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Alberta Tar Sands pollution evidence is devastating

By Dave Armstrong - 22 Jul 2014 10:15:0 GMT
Alberta Tar Sands pollution evidence is devastating

The tailings ponds, the atmosphere, the slash and burn approach to forests are all part of the problem, but what stands out in Northern Alberta is the attitude to local communities and the lack of study into the effects on their health; Tar sands image; Credit: © Shutterstock

Close to the massive spread of tar sand extraction near Fort McMurray and the upgrading facilities at Edmonton, the University of Manitoba has reported that evidence for pollution and higher cancer risk is overwhelming. With the Keystone XL pipeline to the US forthcoming, the health situation can only get even worse. Apart from Keystone, we have also noted the hazardous Canadian exports and their associated particle pollution problems in Pet coke expands, and pollutes everywhere.

Cancers of the lymph and blood-forming systems and leukaemia are more frequent around Edmonton and this seems to be linked to elevated levels of what the journal Atmospheric Environment called, "numerous hazardous air pollutants." The Energy Regulator for Alberta has reported problems from tar sand emissions. The have led so far to families leaving the area, complaining of noxious smells, nausea, headaches, skin rash, memory loss, joint pain, exhaustion and respiratory problems.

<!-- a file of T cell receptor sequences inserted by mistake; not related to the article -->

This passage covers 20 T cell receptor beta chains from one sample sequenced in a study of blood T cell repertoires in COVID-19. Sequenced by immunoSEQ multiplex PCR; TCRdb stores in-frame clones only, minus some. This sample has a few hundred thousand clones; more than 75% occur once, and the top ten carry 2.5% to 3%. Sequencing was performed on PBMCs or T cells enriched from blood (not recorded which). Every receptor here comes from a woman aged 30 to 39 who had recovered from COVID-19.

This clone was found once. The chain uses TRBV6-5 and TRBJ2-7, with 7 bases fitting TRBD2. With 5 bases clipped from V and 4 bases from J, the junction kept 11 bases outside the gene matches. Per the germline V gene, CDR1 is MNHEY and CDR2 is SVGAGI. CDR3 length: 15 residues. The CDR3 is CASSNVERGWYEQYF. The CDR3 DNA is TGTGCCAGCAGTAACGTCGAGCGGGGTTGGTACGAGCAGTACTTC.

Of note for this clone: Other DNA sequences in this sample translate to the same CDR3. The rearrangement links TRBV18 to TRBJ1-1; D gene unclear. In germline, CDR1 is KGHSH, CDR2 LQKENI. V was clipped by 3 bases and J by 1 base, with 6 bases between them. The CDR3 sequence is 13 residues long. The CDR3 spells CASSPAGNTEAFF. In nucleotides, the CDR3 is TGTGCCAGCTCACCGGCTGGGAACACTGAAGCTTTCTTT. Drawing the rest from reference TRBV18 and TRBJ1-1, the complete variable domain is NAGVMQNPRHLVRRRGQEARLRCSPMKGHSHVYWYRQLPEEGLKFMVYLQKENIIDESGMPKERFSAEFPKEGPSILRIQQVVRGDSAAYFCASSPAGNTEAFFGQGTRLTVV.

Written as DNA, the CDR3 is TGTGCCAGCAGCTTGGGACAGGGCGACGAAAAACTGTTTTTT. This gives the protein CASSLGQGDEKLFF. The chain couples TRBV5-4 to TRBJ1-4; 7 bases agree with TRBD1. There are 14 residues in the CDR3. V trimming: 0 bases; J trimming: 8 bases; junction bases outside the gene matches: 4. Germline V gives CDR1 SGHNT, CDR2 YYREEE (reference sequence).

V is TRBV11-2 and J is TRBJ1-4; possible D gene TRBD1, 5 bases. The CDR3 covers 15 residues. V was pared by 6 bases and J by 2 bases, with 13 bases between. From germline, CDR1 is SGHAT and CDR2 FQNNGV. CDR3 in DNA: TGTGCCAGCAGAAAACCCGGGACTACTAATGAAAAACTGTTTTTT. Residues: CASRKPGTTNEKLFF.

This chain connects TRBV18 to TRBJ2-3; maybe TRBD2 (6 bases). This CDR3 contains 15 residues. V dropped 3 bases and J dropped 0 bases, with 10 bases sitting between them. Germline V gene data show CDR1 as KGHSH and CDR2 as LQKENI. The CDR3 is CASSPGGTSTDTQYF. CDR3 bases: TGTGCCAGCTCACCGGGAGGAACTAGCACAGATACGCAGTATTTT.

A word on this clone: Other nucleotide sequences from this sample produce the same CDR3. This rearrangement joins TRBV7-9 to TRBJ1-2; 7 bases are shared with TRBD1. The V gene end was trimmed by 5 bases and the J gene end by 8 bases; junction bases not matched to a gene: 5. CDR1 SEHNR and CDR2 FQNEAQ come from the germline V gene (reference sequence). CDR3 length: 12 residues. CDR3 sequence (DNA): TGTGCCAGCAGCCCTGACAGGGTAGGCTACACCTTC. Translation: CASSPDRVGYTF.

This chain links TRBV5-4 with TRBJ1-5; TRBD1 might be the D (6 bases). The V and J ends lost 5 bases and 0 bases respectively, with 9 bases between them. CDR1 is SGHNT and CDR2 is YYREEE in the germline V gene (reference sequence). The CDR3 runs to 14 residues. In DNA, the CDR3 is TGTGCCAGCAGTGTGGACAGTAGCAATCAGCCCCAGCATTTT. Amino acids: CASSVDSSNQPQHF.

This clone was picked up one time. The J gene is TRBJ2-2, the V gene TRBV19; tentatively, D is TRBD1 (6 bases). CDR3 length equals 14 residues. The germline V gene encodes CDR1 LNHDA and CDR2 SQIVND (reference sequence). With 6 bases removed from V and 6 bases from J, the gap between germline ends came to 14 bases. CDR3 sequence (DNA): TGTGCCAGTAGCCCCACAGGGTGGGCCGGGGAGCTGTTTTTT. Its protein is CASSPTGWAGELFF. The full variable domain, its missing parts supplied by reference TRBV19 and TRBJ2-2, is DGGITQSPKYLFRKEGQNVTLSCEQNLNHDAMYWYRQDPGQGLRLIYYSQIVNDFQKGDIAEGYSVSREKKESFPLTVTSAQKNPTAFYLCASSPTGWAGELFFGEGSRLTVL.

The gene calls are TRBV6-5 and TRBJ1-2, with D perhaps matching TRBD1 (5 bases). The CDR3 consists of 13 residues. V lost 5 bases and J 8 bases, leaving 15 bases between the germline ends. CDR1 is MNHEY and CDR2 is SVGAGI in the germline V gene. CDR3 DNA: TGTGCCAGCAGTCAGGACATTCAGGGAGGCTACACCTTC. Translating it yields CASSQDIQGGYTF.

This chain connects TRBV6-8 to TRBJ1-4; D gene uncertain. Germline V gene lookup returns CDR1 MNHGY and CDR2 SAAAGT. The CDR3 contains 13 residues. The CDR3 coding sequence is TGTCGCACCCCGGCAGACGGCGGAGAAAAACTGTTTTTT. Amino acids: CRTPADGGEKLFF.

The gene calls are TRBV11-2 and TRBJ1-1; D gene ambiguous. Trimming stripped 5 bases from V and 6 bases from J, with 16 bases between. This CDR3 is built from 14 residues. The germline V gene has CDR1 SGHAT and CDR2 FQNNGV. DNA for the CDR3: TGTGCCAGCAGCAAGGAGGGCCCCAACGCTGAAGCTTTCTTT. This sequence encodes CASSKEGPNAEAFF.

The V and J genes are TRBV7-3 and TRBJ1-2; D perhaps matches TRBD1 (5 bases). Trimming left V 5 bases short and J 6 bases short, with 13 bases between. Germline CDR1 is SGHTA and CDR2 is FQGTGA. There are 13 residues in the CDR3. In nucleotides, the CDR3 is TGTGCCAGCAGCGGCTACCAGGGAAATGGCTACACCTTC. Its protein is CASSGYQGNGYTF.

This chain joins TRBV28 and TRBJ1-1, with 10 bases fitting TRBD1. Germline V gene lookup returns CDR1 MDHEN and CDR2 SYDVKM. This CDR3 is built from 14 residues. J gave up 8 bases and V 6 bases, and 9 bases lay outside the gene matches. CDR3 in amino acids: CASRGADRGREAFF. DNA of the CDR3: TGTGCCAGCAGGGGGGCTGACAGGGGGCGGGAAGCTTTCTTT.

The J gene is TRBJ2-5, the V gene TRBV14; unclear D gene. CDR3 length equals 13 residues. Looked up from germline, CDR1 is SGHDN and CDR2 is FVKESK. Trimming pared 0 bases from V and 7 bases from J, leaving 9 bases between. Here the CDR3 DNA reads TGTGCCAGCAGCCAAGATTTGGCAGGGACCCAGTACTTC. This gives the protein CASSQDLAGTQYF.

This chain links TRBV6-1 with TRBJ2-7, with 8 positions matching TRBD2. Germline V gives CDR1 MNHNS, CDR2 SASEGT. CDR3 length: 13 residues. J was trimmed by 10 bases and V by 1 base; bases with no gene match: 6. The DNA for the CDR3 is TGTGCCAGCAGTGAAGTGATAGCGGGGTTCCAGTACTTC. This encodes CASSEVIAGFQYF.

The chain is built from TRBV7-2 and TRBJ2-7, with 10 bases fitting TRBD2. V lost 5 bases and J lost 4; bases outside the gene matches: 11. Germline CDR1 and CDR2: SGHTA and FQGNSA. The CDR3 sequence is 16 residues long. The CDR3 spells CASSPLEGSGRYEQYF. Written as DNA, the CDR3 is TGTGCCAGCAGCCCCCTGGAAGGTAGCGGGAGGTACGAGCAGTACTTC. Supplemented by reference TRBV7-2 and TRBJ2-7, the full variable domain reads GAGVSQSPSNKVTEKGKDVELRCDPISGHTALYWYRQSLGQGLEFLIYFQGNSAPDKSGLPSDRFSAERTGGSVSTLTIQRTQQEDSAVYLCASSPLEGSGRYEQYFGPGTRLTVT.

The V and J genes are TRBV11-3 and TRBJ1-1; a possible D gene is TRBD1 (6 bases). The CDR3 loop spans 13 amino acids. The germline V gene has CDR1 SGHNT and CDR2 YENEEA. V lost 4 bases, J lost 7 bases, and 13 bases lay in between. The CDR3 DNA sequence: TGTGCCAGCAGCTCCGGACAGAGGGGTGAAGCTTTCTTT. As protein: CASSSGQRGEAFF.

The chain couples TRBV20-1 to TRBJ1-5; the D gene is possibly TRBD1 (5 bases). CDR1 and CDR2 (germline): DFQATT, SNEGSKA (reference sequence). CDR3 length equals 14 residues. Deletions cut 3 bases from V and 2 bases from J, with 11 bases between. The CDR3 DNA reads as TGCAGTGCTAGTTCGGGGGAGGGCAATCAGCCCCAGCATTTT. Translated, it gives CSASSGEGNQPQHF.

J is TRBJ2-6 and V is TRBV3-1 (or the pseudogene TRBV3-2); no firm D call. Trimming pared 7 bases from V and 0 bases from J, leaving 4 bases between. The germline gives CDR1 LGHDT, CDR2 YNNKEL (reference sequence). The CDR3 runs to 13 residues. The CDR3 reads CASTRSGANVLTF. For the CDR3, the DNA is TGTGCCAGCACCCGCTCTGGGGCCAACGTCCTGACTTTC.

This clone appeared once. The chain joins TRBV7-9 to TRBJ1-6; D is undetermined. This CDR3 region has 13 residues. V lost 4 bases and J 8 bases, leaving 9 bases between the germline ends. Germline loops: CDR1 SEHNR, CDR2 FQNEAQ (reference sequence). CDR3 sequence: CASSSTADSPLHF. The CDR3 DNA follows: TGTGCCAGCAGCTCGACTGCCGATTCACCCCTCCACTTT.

PAH is the abbreviation for polycyclic aromatic hydrocarbons, which tend to be carcinogenic. Since the 1980s, benzopyrene and 6 other PAH have been found in freshwater sediments throughout the Athabasca watershed. The levels of these compounds exceed current Canadian standards, but methyl mercury levels in the same sediments are increasing exponentially! This well-known neurotoxin is liable to cause many developmental, behavioural and cardiovascular problems, going by its past record in cases such as the Minamata disease in Japan.

The connection with methyl mercury is that it is within 30 miles of Alberta's tar sand upgrade facilities. The local communities are aghast at this situation. The tar sand "tailings ponds" are full of heavy metals, PAH, and now methyl mercury. The atmosphere is obviously affected (by the smell) and health of children and adults is in a downward spiral. They demand that prominent gaps in Federal action and Alberta's governance must be filled with health studies.

The neglect is obvious. World Health Organisation study is being encouraged by the communities and 2 First Nations organisations (including the Mikasew Cree and the ACFN.) Ecowatch drew our attention to this current situation in - Higher Cancer Rates and Tainted Local Foods Linked to Tar Sands Operations.